Definitions

from the GNU version of the Collaborative International Dictionary of English

  • transitive v. to unsettle or disconcert completely; to upset.
  • transitive v. To break completely; to break in pieces.

from The Century Dictionary and Cyclopedia

  • To break in pieces; destroy.

Etymologies

Sorry, no etymologies found.

Examples

  • “To-shivered”, ‘broken to pieces’, in imitation of the older English to-beat, to-break, etc.

    The Nibelungenlied

  • And the apostle said: I have bound the god that thy brother adored, and showed him bound, and constrained him to break his false image, and if thou mayst do so to my God, thou mayst well draw me to thine idol, and if not, I shall all to-break thy gods, and then believe thou in my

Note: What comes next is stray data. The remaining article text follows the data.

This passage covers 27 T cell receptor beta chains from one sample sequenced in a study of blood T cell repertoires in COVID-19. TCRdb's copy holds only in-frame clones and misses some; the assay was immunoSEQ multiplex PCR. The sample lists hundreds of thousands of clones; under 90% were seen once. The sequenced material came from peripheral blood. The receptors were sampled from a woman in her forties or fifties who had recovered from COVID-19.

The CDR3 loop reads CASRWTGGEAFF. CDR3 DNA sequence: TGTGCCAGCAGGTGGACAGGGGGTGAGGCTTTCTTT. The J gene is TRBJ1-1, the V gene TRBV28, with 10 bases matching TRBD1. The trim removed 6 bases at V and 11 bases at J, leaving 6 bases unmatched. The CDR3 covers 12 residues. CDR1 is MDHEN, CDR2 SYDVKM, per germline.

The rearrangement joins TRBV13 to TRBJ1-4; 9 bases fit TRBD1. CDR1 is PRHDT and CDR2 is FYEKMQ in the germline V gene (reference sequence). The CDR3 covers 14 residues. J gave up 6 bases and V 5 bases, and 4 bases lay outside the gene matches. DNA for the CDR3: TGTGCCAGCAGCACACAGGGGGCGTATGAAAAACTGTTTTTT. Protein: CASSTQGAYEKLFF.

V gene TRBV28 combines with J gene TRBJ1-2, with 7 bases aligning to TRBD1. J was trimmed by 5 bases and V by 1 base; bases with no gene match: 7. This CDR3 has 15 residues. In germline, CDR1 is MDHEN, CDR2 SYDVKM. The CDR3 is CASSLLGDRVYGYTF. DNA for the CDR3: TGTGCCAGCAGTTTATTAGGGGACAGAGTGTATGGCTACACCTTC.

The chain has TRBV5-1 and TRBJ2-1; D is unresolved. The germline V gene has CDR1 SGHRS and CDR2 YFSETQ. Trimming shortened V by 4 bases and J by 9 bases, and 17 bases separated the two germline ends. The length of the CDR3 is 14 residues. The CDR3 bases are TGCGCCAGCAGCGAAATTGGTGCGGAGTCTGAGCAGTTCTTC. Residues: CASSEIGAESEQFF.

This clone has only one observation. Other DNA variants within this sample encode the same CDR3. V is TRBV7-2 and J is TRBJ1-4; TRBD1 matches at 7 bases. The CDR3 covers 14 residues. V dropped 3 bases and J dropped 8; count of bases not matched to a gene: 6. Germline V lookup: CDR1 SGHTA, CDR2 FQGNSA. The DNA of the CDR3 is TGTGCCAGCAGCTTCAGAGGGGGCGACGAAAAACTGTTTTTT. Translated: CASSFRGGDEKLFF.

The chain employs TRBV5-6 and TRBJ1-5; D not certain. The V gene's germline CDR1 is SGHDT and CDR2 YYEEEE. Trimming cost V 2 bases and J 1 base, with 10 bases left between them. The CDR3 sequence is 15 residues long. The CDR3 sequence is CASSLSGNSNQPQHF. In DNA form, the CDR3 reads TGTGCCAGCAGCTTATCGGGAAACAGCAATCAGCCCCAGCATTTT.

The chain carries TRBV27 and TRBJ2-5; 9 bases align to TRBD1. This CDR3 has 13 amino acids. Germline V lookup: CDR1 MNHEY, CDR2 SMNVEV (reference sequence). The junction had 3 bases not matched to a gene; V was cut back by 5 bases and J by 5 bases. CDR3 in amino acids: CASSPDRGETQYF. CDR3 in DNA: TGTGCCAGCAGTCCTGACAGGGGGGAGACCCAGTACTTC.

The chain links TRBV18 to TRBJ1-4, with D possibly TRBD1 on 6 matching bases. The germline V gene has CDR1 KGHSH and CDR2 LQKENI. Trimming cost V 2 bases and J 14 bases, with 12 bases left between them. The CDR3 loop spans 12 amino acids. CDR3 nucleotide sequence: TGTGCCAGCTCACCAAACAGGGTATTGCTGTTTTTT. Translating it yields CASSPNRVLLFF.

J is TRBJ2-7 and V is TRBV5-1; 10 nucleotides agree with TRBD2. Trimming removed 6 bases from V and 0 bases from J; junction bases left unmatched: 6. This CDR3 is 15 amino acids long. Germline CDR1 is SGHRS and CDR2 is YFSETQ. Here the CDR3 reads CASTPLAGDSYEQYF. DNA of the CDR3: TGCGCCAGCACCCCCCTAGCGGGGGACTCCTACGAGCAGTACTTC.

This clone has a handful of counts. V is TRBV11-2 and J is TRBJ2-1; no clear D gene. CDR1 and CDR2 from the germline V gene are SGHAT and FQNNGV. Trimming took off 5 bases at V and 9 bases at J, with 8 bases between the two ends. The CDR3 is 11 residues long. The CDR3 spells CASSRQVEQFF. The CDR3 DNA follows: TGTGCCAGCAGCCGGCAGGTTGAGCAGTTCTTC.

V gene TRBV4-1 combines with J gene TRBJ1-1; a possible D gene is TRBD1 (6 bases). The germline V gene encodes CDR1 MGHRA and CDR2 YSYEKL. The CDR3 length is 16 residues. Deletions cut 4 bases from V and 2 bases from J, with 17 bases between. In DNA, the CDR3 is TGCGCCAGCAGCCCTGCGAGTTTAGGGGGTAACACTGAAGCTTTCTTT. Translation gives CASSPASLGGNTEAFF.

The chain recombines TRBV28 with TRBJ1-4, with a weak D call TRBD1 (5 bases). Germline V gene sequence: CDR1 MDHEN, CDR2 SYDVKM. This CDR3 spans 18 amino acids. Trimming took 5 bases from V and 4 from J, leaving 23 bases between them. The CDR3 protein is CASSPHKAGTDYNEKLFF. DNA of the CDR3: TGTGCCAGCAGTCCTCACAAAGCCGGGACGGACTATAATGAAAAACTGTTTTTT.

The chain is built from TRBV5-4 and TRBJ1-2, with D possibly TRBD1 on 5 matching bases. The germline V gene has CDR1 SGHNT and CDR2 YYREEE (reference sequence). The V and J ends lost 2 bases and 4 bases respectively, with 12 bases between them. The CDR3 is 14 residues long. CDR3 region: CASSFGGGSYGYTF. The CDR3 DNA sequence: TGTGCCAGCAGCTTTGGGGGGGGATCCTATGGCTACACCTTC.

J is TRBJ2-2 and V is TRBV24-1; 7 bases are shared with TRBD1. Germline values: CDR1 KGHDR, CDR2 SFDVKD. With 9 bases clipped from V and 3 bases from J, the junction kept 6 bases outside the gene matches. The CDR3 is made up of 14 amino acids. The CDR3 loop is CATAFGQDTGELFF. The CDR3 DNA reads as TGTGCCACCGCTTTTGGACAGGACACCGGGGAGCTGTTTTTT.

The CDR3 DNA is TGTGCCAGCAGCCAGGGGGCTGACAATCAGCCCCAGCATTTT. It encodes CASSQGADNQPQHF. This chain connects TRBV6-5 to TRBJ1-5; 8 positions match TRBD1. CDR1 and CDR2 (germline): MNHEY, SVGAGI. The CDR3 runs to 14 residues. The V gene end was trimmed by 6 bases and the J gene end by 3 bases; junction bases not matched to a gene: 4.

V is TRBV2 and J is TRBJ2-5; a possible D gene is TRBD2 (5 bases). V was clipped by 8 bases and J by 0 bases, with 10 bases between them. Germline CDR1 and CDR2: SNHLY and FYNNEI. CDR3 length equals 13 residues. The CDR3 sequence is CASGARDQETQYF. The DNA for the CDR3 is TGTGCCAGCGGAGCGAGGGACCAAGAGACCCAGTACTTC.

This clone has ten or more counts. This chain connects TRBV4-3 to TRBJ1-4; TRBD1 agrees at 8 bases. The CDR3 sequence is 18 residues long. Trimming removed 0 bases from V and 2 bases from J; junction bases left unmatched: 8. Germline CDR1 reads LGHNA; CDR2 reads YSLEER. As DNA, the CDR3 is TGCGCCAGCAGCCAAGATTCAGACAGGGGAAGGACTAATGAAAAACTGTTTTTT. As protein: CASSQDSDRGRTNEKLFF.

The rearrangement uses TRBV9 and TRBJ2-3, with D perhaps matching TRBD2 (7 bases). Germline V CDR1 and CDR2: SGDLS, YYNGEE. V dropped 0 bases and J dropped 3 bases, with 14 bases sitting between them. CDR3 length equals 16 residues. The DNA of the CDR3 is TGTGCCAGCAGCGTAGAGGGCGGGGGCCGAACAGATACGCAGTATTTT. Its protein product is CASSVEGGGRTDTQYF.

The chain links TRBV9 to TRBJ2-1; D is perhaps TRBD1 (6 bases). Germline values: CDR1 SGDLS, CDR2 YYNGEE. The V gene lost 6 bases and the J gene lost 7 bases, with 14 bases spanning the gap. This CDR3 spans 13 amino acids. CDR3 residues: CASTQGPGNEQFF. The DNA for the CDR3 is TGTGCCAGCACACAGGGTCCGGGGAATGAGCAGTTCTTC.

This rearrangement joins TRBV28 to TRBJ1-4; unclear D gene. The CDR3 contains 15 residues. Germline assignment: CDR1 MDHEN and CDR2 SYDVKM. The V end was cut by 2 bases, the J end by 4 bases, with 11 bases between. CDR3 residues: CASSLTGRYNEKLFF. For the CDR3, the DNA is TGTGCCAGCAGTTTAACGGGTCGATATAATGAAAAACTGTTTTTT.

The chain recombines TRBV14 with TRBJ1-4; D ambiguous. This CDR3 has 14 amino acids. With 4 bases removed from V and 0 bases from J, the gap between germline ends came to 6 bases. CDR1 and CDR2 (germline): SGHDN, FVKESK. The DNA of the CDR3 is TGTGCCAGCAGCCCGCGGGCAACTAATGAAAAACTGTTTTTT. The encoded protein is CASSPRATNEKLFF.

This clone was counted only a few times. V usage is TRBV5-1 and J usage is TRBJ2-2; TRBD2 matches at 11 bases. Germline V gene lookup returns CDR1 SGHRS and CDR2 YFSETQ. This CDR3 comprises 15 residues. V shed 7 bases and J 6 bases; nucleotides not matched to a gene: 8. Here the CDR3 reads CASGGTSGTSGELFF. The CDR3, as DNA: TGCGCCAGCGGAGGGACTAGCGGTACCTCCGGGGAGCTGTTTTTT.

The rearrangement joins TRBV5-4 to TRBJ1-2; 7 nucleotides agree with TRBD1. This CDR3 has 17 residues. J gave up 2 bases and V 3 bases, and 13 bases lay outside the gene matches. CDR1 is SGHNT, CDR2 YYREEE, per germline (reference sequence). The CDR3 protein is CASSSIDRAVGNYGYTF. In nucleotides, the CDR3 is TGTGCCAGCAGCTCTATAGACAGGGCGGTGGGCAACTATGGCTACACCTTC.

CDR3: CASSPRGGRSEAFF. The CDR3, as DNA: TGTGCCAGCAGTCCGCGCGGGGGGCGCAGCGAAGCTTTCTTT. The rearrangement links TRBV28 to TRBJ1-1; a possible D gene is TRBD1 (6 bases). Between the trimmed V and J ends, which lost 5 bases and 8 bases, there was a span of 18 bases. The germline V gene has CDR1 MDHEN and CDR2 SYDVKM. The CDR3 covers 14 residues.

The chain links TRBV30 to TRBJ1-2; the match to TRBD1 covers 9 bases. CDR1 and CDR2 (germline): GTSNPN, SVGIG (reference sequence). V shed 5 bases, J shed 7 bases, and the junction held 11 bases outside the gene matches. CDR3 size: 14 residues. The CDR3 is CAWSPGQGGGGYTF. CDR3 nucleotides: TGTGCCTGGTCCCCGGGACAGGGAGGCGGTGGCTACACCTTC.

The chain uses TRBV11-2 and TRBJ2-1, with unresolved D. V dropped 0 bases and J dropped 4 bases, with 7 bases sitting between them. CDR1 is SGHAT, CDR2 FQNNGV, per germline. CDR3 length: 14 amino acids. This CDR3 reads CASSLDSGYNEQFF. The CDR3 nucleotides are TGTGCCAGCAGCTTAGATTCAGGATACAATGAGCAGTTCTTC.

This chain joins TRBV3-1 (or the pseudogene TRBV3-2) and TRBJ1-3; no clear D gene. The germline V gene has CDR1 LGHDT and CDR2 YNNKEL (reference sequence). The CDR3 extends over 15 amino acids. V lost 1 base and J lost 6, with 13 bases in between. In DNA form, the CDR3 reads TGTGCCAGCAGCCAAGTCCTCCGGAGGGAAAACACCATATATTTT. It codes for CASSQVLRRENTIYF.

The Golden Legend, vol. 5

  • And because that they may not bear adversities, it is to dread and great peril lest the prosperities all to-break them.

    The Golden Legend, vol. 1

  • The first of these is given in the text as it is etymologically correct: _to_ is an intensive prefix as in 'to-break' = to break in pieces; 'to-tear' = to tear asunder, etc.; while _all_ (= quite) is simply an adverb modifying _to-ruffled_.

    Milton's Comus

  • a token to them to turn it, that when he should make a sound, that they all should turn it, and the fire should spring out and all to-break and rend the body of the virgin; but by the ordinance of God the iron that the artillour and master had in his hand, fell to the earth, and made the sound.

    The Golden Legend, vol. 5

  • [The word "to-break," is not to be found in Nares.

    Notes and Queries, Number 25, April 20, 1850

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